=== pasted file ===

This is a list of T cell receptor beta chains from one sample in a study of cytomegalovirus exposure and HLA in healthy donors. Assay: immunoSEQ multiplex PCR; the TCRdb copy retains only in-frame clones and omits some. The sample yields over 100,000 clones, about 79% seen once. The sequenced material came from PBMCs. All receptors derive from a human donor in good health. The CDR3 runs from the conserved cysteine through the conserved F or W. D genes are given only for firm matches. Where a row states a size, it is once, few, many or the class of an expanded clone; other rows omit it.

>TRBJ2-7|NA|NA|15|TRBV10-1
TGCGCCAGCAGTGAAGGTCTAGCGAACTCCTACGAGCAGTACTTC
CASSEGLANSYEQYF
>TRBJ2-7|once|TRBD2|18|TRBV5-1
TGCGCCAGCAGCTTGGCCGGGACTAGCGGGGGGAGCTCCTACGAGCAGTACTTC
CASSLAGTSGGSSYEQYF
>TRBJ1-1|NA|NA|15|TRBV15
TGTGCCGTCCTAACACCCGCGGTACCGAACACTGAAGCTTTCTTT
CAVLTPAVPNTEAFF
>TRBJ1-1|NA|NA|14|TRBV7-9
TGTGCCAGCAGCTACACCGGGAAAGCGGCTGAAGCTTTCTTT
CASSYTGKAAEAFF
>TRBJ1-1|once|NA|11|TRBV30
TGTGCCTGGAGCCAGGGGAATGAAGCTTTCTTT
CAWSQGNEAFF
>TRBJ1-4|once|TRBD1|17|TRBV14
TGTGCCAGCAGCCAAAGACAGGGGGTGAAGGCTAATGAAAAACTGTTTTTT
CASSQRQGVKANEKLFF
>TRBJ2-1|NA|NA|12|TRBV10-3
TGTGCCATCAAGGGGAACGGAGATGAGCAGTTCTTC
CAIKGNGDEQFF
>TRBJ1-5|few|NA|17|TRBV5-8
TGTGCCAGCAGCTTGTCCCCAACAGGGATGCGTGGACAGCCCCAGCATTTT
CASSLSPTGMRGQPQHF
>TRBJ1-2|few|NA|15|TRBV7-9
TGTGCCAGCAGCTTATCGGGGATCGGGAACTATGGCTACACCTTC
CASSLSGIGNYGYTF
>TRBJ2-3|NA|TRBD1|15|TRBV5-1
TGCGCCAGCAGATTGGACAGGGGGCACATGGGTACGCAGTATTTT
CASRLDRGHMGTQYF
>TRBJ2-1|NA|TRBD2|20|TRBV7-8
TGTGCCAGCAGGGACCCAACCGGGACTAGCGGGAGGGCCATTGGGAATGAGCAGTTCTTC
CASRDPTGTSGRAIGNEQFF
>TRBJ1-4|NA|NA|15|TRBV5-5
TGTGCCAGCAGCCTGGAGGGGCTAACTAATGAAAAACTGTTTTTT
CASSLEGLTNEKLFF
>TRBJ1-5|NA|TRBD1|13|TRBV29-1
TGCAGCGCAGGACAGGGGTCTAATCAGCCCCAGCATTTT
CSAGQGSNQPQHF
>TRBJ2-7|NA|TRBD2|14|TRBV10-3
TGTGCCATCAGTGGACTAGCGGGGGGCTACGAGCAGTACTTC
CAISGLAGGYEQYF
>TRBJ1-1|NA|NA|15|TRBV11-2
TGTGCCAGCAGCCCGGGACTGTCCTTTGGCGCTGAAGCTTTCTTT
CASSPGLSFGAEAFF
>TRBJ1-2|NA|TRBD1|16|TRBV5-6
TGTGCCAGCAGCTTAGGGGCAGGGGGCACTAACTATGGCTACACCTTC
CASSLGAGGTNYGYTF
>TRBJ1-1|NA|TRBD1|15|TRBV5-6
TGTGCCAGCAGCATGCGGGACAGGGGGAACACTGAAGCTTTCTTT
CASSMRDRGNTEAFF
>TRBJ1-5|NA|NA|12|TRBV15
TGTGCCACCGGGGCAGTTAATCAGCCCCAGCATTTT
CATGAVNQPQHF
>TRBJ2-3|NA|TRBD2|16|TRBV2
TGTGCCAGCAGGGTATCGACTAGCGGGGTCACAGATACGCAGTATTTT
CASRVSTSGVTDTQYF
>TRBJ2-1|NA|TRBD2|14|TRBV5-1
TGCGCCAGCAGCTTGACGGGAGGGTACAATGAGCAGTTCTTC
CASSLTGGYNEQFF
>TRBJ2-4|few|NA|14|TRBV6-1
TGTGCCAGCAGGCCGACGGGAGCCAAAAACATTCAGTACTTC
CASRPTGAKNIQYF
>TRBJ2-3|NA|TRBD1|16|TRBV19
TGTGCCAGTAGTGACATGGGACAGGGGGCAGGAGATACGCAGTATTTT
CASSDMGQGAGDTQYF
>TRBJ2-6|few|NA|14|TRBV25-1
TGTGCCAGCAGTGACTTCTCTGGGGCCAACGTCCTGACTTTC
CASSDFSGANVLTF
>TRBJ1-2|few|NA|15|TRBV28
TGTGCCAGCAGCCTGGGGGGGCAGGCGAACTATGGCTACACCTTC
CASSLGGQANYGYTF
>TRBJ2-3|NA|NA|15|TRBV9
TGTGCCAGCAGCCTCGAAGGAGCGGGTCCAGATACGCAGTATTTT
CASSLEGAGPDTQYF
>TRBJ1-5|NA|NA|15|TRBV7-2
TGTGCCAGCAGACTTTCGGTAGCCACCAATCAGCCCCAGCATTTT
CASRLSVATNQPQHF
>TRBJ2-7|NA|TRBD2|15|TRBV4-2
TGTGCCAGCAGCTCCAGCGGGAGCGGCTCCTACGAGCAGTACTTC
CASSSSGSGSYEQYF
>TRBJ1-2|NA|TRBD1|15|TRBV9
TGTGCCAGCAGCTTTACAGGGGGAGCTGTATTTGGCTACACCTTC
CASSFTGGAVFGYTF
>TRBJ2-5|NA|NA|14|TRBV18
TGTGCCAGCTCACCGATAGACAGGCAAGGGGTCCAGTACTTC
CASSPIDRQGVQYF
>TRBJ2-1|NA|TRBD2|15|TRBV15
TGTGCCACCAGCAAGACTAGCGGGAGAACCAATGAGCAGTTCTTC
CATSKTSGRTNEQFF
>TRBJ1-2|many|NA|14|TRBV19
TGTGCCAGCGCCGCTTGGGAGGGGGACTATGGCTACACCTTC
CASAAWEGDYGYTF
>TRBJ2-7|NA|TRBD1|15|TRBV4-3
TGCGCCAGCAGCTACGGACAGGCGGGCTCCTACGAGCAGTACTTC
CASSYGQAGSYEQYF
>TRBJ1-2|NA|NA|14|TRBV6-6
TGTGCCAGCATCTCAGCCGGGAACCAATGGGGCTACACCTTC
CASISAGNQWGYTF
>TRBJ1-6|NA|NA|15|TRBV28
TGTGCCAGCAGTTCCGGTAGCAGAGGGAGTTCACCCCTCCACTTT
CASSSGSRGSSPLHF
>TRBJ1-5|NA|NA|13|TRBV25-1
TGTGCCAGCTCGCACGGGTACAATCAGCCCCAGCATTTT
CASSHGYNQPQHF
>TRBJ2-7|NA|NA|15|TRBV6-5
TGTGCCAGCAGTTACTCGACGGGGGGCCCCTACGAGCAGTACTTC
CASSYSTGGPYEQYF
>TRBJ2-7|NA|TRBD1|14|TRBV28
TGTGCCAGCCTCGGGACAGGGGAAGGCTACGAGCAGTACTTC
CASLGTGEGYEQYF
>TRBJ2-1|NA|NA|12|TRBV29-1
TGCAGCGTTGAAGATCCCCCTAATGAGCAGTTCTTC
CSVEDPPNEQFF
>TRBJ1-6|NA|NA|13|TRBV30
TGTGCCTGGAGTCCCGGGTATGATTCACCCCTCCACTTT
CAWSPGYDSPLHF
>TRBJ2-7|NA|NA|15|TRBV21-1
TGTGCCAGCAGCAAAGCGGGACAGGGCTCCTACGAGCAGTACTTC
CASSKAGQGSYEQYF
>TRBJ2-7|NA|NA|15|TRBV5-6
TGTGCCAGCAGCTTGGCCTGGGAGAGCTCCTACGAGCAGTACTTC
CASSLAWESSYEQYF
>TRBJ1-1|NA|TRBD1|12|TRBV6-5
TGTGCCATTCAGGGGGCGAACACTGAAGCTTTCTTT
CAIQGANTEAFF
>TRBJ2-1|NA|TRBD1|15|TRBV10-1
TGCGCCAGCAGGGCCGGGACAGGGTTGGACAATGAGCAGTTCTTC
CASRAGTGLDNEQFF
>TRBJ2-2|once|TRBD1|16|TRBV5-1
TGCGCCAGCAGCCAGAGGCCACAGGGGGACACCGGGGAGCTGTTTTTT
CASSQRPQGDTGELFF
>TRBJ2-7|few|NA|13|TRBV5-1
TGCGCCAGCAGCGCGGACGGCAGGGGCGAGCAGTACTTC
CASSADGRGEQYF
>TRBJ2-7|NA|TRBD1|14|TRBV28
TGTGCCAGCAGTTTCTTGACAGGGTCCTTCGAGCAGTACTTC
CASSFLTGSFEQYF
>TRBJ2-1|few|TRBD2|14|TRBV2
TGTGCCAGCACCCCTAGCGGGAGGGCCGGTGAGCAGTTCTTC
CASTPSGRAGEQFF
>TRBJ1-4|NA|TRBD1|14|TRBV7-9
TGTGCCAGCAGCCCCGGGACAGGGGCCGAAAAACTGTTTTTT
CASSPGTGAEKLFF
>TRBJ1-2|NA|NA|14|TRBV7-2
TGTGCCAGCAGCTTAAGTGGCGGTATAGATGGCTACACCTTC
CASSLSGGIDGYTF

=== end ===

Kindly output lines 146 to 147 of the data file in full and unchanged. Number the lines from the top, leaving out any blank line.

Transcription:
>TRBJ1-2|NA|NA|14|TRBV7-2
TGTGCCAGCAGCTTAAGTGGCGGTATAGATGGCTACACCTTC